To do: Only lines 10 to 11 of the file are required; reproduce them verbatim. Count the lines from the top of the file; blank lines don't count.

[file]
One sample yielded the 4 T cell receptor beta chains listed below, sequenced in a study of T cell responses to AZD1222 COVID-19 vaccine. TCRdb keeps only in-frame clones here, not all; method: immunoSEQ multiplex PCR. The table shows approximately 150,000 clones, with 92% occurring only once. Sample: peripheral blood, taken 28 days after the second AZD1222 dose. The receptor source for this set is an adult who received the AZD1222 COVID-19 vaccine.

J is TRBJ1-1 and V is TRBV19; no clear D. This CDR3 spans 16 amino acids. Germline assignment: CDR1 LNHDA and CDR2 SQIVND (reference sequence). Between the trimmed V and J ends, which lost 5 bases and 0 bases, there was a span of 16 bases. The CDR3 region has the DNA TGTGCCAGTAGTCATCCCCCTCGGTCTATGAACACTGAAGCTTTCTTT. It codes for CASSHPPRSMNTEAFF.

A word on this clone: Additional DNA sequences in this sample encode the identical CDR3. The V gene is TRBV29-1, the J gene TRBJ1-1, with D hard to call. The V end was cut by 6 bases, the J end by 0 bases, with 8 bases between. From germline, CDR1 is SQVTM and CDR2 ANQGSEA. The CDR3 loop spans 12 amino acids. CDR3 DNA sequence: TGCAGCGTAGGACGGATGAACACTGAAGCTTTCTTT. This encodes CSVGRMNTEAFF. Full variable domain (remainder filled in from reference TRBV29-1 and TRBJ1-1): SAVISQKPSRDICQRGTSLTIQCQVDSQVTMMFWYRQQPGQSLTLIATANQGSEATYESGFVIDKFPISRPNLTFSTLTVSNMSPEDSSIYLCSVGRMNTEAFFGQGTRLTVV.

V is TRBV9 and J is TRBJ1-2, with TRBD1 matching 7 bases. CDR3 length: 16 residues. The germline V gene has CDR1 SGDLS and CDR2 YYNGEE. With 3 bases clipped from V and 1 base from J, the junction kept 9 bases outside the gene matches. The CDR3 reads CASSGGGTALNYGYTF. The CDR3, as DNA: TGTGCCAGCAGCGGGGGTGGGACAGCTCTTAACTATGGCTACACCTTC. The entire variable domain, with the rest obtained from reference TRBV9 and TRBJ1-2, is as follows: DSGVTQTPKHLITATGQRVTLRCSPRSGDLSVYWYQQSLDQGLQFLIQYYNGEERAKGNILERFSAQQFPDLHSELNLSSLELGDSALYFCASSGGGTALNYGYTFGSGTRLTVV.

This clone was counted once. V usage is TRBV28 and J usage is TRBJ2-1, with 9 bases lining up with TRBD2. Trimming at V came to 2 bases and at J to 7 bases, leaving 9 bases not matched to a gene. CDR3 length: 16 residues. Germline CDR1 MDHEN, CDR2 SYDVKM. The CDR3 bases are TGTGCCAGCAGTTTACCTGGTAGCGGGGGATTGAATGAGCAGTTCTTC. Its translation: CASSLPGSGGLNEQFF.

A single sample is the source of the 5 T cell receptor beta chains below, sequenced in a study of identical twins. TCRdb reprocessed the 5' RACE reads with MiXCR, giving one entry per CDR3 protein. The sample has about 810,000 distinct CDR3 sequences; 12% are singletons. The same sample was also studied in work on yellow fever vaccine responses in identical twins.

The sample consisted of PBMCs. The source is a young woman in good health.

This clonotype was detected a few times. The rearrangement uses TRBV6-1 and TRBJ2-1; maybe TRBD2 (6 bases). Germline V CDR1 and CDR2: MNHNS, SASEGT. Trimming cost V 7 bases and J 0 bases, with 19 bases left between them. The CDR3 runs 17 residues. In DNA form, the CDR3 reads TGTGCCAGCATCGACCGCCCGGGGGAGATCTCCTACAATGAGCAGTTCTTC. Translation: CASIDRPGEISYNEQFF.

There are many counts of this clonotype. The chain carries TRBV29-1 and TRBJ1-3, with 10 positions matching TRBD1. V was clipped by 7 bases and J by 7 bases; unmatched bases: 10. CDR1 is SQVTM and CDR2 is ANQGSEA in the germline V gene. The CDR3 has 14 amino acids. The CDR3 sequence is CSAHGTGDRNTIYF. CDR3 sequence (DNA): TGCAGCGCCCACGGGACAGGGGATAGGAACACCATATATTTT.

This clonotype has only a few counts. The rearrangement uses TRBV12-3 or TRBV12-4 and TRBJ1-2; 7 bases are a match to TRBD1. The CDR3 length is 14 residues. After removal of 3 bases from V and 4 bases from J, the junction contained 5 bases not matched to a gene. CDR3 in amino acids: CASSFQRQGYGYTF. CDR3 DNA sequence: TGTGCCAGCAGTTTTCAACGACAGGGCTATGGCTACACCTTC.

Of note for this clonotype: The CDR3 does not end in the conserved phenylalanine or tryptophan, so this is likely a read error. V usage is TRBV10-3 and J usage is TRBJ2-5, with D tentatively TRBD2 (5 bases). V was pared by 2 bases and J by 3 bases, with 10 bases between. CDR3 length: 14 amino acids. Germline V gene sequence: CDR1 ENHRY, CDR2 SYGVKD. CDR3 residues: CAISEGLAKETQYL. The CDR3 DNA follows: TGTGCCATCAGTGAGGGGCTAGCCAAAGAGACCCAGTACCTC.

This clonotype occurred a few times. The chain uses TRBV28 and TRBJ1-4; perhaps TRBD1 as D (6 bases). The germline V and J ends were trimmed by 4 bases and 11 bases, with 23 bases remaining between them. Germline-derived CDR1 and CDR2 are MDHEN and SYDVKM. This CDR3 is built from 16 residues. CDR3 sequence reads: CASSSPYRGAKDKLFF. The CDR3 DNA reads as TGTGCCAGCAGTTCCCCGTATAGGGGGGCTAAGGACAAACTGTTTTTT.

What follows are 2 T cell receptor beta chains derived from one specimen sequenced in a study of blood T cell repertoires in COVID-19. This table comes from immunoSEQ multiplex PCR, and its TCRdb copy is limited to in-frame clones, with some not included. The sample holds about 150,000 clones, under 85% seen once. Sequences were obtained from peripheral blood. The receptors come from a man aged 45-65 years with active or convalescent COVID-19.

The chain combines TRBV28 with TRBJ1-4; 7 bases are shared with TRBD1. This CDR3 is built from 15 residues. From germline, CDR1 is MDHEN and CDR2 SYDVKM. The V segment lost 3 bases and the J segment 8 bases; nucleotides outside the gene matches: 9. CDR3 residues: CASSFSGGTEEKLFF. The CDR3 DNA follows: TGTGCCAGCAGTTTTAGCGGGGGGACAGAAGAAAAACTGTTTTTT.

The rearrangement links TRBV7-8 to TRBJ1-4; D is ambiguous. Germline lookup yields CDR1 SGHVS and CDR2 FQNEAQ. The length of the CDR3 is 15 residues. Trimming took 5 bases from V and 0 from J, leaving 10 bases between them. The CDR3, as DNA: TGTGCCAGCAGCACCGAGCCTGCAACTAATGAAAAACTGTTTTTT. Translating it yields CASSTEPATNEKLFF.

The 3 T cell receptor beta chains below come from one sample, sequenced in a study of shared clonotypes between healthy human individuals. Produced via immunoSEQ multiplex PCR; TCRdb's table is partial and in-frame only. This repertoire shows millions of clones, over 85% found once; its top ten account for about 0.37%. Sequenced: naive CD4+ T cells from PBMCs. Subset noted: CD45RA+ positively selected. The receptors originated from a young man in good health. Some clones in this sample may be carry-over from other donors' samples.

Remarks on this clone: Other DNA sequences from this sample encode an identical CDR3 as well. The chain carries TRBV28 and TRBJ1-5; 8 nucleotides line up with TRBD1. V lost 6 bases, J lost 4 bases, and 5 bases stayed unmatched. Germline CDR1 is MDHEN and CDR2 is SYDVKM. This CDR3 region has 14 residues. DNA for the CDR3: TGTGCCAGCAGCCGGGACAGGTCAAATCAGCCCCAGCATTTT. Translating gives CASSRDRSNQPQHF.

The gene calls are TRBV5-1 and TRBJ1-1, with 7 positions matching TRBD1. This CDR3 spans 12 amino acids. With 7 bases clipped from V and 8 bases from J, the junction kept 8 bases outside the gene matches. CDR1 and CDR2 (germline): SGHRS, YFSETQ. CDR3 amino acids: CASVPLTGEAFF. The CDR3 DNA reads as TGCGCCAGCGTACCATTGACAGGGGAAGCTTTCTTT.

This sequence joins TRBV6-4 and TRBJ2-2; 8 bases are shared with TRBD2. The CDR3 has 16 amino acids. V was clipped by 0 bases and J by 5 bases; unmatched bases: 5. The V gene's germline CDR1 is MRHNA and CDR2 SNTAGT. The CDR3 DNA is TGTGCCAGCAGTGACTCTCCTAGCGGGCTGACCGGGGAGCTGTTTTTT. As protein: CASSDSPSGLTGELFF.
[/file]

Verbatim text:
This clonotype has only a few counts. The rearrangement uses TRBV12-3 or TRBV12-4 and TRBJ1-2; 7 bases are a match to TRBD1. The CDR3 length is 14 residues. After removal of 3 bases from V and 4 bases from J, the junction contained 5 bases not matched to a gene. CDR3 in amino acids: CASSFQRQGYGYTF. CDR3 DNA sequence: TGTGCCAGCAGTTTTCAACGACAGGGCTATGGCTACACCTTC.

Of note for this clonotype: The CDR3 does not end in the conserved phenylalanine or tryptophan, so this is likely a read error. V usage is TRBV10-3 and J usage is TRBJ2-5, with D tentatively TRBD2 (5 bases). V was pared by 2 bases and J by 3 bases, with 10 bases between. CDR3 length: 14 amino acids. Germline V gene sequence: CDR1 ENHRY, CDR2 SYGVKD. CDR3 residues: CAISEGLAKETQYL. The CDR3 DNA follows: TGTGCCATCAGTGAGGGGCTAGCCAAAGAGACCCAGTACCTC.